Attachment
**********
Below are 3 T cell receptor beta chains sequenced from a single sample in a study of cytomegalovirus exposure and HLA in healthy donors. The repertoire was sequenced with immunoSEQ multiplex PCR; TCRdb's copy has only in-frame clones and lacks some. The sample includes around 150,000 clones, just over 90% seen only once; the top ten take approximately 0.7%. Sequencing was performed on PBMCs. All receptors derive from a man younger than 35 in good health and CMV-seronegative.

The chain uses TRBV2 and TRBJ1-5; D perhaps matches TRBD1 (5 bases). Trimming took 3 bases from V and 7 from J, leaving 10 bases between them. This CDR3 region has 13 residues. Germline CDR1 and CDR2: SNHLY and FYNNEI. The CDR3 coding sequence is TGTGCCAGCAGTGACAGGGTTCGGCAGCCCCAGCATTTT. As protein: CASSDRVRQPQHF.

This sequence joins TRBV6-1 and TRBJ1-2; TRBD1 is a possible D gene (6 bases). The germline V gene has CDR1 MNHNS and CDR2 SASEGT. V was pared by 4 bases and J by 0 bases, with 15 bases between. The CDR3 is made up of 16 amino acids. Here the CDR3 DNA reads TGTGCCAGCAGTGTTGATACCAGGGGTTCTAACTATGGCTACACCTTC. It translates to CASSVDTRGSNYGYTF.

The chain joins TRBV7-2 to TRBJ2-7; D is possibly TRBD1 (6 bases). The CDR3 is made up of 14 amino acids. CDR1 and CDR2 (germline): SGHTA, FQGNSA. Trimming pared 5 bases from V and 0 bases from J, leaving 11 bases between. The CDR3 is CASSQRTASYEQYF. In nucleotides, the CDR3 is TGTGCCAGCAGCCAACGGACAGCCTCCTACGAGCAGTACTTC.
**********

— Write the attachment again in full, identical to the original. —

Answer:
Below are 3 T cell receptor beta chains sequenced from a single sample in a study of cytomegalovirus exposure and HLA in healthy donors. The repertoire was sequenced with immunoSEQ multiplex PCR; TCRdb's copy has only in-frame clones and lacks some. The sample includes around 150,000 clones, just over 90% seen only once; the top ten take approximately 0.7%. Sequencing was performed on PBMCs. All receptors derive from a man younger than 35 in good health and CMV-seronegative.

The chain uses TRBV2 and TRBJ1-5; D perhaps matches TRBD1 (5 bases). Trimming took 3 bases from V and 7 from J, leaving 10 bases between them. This CDR3 region has 13 residues. Germline CDR1 and CDR2: SNHLY and FYNNEI. The CDR3 coding sequence is TGTGCCAGCAGTGACAGGGTTCGGCAGCCCCAGCATTTT. As protein: CASSDRVRQPQHF.

This sequence joins TRBV6-1 and TRBJ1-2; TRBD1 is a possible D gene (6 bases). The germline V gene has CDR1 MNHNS and CDR2 SASEGT. V was pared by 4 bases and J by 0 bases, with 15 bases between. The CDR3 is made up of 16 amino acids. Here the CDR3 DNA reads TGTGCCAGCAGTGTTGATACCAGGGGTTCTAACTATGGCTACACCTTC. It translates to CASSVDTRGSNYGYTF.

The chain joins TRBV7-2 to TRBJ2-7; D is possibly TRBD1 (6 bases). The CDR3 is made up of 14 amino acids. CDR1 and CDR2 (germline): SGHTA, FQGNSA. Trimming pared 5 bases from V and 0 bases from J, leaving 11 bases between. The CDR3 is CASSQRTASYEQYF. In nucleotides, the CDR3 is TGTGCCAGCAGCCAACGGACAGCCTCCTACGAGCAGTACTTC.